The question you ask has no great answer. There are a myriad of mobile ad networks that you can use to monetize your app. On Android in particular, you should try out Millennial, AdMob, JumpTap, MobFox, etc. The problem is integrating all the different SDKs is a giant pain and doesn't really provide you much control.

Ads are important, but don't forget the importance of upselling your paid application and understanding when and how it works.

I ran into this exact problem and started developing MoPub to give application developers full control over over what ads show when. We serve all our ads through HTML5 so our client library is low footprint and the server gives you all the knobs you need to control.

We're also going to releasing an optimization feature that let's you push a button and let's us handle all the adjustments for you.

There was a post recently on the topic: https://stackoverflow.com/questions/5514945/mopub-for-android


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    that post isn't there any more. – Kamyar Gilak Jan 24 '15 at 12:34

This link should help you to implement ads using Google's AdSense.

Hope it's useful. (There are some terms and conditions)

Adding Ad's into Mobile Applications

Original Source

Edit: I've never tried but would it be possible to use a miniature web view in the application itself and link a static image to it?

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    I looked at AdSense for mobile applications, but you have to apply for the beta program and wait for a response. It would be nice if there is something out there already. – Cory Mar 18 '10 at 16:20

There are very many different advertising companies you can choose from. Simply google for "android app monetization" or something similar and you'll find them. The most common ones are Admob, Millennial media and InMobi.

(Disclaimer, I'm working for AppBrain): AppBrain also has an app-promotion ad SDK called AppLift, which has been working very well for our partners so far, as it doesn't use the banner ads that most users are trained to not click anymore. You can find more information on http://www.appbrain.com/info/sdk.

quattro and admob were aquired by Apple and Google respectively and should be good. Adsense is pretty good as well, but the beta admission was pretty stringent for a while and I'm not sure how difficult it is to get in now.

You should try both Admob and Adsense. They're pretty good both, but i heard that Adsense will give better conversion rates.

Don't know really, I don't use much ads.

Looks like you have to add Adsense to your Google merchant account to even receive payouts. It says that even if you don't use the Adsense you still have to sign up for it and link it to your Google account. I just applied not knowing this and will have to wait like 2 days before I get contacted for verification. At least Google is more friendlier than Apple with their business developer signup. Took them 5 days just to get me to the point where I have to send my articles of incorporation just to continue their enrollment process. This is why I like Android a lot easier to get things done in a timely manner.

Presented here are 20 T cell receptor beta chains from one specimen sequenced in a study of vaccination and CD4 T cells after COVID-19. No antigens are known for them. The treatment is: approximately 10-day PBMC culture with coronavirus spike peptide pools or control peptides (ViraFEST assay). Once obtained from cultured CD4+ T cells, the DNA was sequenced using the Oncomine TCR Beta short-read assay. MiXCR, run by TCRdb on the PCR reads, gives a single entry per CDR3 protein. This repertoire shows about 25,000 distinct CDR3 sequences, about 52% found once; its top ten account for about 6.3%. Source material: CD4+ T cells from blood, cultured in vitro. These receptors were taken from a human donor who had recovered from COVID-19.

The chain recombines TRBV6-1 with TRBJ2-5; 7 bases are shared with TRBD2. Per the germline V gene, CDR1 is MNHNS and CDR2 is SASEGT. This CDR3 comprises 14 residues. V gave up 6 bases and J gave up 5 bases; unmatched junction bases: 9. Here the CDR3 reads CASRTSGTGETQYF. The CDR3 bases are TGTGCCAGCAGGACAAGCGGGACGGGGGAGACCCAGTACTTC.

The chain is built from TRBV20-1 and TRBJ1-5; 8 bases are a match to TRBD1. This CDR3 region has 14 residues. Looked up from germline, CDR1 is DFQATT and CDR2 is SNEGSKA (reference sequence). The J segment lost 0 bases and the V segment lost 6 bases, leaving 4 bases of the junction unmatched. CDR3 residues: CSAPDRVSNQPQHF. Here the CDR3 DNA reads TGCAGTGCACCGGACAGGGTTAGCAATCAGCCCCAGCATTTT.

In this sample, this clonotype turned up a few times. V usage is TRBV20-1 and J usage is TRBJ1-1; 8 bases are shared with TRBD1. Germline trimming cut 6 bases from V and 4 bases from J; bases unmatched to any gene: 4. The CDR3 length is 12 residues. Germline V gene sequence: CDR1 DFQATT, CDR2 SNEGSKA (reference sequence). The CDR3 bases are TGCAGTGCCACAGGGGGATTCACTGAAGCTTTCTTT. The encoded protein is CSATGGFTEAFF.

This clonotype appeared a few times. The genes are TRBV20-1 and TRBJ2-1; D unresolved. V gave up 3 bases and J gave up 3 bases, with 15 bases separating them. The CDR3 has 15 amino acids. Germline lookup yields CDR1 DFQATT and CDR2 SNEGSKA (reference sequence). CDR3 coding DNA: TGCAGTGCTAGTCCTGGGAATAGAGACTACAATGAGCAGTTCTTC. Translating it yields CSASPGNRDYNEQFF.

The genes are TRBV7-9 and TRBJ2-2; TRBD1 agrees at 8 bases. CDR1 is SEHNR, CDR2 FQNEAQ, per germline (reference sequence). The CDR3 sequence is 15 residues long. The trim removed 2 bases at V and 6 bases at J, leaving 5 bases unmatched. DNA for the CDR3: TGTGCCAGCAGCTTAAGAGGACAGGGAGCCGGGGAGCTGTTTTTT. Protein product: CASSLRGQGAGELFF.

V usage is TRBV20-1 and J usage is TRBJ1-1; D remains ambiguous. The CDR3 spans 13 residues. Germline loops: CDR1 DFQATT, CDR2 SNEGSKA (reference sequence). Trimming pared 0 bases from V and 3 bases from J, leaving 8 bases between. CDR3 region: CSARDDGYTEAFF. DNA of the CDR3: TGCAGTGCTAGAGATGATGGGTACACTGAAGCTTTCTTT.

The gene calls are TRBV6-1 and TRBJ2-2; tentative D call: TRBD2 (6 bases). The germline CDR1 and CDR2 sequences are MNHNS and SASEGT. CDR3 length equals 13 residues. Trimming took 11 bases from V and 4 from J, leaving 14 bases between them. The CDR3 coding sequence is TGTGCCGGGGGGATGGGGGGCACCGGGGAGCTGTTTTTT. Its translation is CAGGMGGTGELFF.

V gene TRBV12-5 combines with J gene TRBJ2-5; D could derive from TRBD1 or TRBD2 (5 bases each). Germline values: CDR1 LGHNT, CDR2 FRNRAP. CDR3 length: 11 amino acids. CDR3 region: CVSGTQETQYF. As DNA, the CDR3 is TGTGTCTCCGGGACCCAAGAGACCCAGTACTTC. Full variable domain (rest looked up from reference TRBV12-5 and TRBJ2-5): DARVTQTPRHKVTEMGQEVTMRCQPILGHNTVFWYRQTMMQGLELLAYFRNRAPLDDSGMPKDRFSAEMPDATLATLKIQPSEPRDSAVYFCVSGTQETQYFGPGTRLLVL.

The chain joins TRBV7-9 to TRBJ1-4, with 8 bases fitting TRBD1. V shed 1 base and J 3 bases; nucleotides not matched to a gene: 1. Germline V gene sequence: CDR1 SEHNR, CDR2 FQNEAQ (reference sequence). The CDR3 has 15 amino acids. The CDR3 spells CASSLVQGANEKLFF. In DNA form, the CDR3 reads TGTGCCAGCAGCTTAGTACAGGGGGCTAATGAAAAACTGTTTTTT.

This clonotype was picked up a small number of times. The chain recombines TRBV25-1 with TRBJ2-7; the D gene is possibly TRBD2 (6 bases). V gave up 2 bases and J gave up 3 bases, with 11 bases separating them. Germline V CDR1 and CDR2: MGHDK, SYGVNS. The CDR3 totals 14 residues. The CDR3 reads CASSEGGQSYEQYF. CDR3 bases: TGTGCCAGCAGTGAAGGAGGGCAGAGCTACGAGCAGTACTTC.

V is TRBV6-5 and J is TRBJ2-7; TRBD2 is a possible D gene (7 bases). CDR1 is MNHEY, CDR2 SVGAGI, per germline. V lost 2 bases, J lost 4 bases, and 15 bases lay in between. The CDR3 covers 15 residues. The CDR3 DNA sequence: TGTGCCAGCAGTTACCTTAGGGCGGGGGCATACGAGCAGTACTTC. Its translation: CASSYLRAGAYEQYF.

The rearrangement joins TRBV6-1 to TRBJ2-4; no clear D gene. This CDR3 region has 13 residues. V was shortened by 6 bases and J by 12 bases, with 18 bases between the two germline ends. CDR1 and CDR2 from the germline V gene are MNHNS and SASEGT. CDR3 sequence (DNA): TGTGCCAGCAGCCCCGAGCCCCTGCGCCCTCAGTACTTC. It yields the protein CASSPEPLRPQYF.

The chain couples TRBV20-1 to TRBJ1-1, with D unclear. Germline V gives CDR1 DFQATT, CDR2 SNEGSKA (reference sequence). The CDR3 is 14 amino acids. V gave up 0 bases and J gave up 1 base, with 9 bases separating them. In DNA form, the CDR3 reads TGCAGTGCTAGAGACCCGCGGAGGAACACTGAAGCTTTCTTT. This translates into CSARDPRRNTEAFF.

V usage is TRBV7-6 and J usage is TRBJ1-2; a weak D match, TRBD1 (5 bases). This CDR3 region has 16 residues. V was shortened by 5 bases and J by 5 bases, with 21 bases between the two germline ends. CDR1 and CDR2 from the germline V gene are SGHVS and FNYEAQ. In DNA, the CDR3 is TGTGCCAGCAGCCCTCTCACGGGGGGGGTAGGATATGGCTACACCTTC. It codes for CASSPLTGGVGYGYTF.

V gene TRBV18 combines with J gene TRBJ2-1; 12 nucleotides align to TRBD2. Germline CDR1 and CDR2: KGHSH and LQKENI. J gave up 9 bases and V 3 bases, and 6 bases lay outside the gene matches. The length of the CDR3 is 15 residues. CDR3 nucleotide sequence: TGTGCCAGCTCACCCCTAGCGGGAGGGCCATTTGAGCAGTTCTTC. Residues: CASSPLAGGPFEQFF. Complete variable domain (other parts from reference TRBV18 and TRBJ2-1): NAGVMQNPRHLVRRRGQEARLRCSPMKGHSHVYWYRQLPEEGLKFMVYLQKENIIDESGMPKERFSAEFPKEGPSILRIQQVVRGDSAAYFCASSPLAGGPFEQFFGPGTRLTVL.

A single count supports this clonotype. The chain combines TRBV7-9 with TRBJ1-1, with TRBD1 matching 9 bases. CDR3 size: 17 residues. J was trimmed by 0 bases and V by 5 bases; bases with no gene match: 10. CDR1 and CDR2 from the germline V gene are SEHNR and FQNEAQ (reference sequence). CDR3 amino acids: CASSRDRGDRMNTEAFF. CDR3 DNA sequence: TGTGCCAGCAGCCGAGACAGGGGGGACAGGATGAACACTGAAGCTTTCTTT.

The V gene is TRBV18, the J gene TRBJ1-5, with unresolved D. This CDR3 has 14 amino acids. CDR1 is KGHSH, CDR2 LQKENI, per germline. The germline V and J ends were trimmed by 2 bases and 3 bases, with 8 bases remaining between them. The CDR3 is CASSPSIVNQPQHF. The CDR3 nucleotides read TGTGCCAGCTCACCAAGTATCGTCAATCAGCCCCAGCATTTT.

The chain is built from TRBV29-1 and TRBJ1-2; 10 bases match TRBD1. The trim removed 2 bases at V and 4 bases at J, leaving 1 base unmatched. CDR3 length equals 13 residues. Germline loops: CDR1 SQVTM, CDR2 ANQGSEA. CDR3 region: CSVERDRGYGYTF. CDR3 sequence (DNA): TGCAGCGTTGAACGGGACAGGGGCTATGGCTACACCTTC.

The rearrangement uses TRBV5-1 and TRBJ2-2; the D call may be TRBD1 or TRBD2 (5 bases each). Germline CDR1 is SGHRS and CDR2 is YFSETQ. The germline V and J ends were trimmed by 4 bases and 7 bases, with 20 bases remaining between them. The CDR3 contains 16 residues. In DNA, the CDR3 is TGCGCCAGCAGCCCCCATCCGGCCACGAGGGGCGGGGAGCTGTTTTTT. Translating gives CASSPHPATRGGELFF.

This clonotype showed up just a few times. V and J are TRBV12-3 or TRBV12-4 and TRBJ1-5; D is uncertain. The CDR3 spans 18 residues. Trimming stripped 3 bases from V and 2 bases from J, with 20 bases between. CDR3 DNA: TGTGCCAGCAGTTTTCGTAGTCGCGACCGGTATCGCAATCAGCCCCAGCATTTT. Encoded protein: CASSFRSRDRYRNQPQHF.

If you integrate MobFox, you can have them handle the high-revenue clicks and send the rest of the traffic to Admob or InMobi. It's a web-based configuration, so you only need to integrate the SDK once. Their SDK is about the same as Admob for ease of integration.

I wrote a guide with pictures on how to set it up, if you're interested:


Edit: the AdMob integration broke, and they never fixed it. InMobi backfill only at this point.

  • mobfox is the lowest ecpm by far – Joel Feb 11 '12 at 0:44
  • MobFox isn't my favorite right now, but sometimes their eCPM is pretty decent (and better than AdMob at the time). Your comment is a little generic - what other networks have you compared it against? – ProjectJourneyman Feb 16 '12 at 7:36
  • Admob, mobclix, inmobi, mopub, jumptap, tapit, smaato. i am tracking clicks in my app and mobfox is reporting only 15% of the clicks and keeping 85% for themselves. Do not trust the ecpm written on their page and check it by yourself. Mobfox is showing an ecpm of 0.2 on the control panel, but the real ecpm is more like 0.03 because they have fake reports – Joel Feb 17 '12 at 8:37
  • @Joel What do you mean "they have fake reports", why would they do that? – Ricardo Amaral Feb 24 '12 at 0:01

Push-notification ads are also another option for your Android app(s). Airpush offers much higher CPM's than AdMob or Adsense (although it is a different ad unit) and much higher fill rates. It could be worth testing - Airpush

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    Airpush is in the process of implementing an opt-in system which they control. This isn't a good sign for them. Apps from the Android Market have been banned from using Airpush on terms that they exhibit malware-like behavior. – Jeremy Edwards May 1 '11 at 15:46

We now use both AdMob and Airpush in the same app and are receiving great results. Best part is they do not cross over each others terms of use policy. They have an Android Developer Relations contact that really helped us.